Last week, my father-in-law asked me to take a look at his Dell Inspiron laptop running Windows 10. He said he had left it powered on but not actively used it for a while, and when he picked it up to try to do something, it didn’t boot up normally, but instead entered Windows Recovery.
In hopes of an easy fix, I began my troubleshooting by simply choosing the Continue option to exit and continue to Windows 10, but the laptop after a long delay ended up back in Windows Recovery again. That time around, I selected the Troubleshoot option. Selecting System Restore revealed no restoration points, so I next tried selecting System Repair, but was shortly informed that the system could not be repaired without any particular reason being given.
At that point, my hopes of a speedy resolution were evaporating pretty quickly, but I still wanted to try to determine what was wrong. I selected the Command Prompt option so I could try taking a look at the file system; then, in the command prompt window that opened, I entered c:. After another long pause, the following message was displayed:
The volume does not contain a recognized file system.
Please make sure that all required file system drivers are loaded and that the volume is not corrupted.
Well, that didn’t sound good! No recognized file system detected? My gut feeling was that the hard drive was dying, but since my father-in-law said he didn’t have any files of notes on the computer, attempting to reinstall Windows seemed worthwhile.
I entered exit to get out of the command prompt, then inserted a Windows 10 installation disc into the laptop’s optical drive, selected the Use a device option, and chose EFI DVD/CDROM from the list of devices. After the laptop rebooted, when I was prompted to press any key to boot from CD or DVD, I pressed Enter, and after a period of time, Windows Setup loaded.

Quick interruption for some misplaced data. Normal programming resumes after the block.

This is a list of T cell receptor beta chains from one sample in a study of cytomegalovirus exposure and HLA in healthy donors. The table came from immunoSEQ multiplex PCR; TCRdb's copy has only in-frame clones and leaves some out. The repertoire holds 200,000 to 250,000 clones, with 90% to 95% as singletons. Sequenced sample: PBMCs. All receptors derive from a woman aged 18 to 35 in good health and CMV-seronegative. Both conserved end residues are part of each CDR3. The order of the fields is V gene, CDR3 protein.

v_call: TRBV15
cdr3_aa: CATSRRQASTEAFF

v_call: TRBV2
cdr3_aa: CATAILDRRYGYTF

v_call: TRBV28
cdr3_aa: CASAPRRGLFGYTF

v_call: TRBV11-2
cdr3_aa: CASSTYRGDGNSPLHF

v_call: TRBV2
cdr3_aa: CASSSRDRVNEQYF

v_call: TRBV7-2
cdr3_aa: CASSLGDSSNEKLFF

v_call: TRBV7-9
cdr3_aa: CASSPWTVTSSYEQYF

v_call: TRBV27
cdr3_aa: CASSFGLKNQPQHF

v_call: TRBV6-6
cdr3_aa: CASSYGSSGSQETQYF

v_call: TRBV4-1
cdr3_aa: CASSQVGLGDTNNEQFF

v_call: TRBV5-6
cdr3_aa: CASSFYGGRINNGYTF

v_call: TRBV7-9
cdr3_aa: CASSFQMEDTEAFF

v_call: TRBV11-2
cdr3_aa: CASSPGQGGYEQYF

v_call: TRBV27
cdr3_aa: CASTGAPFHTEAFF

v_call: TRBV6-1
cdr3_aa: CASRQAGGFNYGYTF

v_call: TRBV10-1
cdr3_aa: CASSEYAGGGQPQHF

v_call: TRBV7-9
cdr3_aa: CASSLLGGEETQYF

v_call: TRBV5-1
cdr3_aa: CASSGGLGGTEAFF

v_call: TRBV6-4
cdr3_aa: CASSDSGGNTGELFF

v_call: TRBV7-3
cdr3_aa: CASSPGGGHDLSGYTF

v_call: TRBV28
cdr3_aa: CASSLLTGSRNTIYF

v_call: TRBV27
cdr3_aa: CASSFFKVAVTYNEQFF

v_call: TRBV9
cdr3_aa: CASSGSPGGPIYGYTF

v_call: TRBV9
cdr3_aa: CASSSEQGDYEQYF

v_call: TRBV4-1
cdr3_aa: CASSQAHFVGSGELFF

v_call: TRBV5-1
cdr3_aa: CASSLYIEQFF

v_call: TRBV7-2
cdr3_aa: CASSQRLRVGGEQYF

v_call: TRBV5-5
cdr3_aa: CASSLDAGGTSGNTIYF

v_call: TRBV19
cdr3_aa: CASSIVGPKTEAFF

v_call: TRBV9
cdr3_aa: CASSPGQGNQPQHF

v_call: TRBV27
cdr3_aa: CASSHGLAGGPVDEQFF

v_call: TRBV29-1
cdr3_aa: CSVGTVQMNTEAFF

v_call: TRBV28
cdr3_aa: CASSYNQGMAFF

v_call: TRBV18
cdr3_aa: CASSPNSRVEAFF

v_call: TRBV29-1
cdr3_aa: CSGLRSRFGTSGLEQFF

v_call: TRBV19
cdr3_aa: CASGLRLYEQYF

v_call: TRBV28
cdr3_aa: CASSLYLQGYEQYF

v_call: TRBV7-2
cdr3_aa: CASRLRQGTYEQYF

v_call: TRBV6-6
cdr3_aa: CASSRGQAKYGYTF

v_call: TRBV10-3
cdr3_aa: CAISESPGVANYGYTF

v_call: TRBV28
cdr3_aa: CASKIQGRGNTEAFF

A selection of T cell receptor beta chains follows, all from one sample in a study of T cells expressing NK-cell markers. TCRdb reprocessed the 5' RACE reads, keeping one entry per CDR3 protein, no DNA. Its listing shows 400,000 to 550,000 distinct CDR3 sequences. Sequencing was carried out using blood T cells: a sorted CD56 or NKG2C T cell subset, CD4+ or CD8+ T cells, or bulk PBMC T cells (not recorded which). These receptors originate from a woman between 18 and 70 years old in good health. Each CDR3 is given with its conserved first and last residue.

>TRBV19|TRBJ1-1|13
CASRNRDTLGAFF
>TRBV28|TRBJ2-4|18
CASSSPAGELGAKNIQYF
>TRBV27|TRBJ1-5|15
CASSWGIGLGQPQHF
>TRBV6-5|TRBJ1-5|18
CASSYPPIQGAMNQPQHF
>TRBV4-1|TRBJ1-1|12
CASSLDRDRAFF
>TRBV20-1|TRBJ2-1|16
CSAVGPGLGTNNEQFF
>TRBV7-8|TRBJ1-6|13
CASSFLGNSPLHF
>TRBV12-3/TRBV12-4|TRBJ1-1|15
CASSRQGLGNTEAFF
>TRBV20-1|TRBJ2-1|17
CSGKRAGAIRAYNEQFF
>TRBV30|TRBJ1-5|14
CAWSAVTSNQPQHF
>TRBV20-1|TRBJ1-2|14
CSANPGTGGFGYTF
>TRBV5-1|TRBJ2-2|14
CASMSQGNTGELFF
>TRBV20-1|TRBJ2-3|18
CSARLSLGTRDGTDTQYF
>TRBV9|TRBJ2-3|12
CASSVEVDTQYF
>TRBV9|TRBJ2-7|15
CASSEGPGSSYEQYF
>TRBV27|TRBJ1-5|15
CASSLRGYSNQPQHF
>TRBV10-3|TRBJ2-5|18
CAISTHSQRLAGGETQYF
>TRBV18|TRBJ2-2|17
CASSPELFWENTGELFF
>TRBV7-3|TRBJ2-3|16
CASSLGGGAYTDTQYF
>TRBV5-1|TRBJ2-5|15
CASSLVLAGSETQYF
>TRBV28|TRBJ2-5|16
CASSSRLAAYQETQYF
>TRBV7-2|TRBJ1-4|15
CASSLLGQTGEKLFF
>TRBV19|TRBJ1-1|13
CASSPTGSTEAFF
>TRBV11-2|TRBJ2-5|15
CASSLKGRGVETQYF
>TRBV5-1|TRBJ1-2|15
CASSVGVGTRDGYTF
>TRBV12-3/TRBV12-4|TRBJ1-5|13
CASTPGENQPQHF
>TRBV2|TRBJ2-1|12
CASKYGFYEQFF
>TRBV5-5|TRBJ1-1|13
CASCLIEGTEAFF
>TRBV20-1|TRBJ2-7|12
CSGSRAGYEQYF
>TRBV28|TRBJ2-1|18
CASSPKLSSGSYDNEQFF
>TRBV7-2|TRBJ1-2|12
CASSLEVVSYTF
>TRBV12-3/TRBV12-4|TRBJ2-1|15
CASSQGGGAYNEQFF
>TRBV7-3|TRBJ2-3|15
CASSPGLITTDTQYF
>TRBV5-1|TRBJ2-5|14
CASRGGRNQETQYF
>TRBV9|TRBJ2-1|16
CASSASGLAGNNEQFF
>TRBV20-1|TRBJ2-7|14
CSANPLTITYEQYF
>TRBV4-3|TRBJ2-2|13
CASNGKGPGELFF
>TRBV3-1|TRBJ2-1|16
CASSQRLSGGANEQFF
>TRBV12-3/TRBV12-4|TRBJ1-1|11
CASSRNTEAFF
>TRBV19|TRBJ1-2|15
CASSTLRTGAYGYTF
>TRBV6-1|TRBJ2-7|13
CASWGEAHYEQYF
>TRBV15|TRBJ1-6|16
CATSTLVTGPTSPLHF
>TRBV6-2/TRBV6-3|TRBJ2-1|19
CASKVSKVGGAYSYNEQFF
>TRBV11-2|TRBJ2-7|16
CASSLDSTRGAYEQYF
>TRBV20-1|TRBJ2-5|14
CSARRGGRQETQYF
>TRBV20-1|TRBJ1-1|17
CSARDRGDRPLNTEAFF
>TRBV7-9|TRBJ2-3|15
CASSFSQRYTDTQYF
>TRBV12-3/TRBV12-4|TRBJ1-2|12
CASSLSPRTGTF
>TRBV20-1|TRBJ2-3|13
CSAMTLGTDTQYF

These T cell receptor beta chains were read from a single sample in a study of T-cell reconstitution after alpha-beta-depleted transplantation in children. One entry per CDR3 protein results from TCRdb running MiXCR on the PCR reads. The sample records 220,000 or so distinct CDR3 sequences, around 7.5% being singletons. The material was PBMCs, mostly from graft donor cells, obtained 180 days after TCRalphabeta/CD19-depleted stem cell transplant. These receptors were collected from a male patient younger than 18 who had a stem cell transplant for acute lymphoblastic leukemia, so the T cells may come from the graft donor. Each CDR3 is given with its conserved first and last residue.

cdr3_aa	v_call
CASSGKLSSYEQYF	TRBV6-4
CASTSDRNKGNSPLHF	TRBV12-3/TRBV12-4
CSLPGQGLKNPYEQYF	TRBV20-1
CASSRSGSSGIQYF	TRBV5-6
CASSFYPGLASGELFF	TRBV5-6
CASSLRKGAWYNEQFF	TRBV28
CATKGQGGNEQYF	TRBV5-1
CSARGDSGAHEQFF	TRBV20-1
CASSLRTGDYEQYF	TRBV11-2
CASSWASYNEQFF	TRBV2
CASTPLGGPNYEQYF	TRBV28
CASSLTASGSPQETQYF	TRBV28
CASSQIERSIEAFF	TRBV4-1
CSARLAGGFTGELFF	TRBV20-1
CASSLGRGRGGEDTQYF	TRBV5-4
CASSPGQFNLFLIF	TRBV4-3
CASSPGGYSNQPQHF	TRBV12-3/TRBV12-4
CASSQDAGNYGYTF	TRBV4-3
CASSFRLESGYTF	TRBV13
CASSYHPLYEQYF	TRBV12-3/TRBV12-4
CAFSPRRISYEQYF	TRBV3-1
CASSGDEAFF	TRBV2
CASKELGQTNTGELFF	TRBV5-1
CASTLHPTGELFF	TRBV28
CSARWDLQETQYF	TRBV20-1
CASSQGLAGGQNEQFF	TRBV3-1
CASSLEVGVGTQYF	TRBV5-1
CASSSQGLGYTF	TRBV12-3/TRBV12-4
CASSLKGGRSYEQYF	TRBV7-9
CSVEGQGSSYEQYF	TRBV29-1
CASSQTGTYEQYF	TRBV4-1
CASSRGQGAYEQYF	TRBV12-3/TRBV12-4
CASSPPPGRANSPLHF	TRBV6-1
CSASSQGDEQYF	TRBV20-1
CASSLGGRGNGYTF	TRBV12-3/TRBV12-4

With the appropriate language, time and currency format, and keyboard or input method selected, I clicked the Next button, then clicked Install now. I accepted the license terms and clicked Next, selected Custom: Install Windows only (advanced) option, and then selected the 452 GB partition that was listed as Primary partition type (rather than System, Recovery, etc.).
When I selected that partition, Windows Setup displayed a message indicating Windows couldn’t be installed on the partition, so I clicked for details, at which point Windows Setup reported the following:
Windows cannot be installed to this disk. The disk may fail soon. If other hard disks are available, install Windows to another location.
That certainly eliminated any lingering doubts that I may have had about the hard drive being the problem: Windows Setup wouldn’t even attempt to install Windows 10 to the existing hard drive!
The laptop’s existing hard drive is not especially old, but it is a super-slow 500 GB Toshiba 5400 RPM drive. I’ve ordered a 240 GB Seagate BarraCuda SSD to replace it; although it’s only half the size of the original drive, it should run rings around the original, and for what my father-in-law uses the computer for—web browsing and email—it will be more than adequate.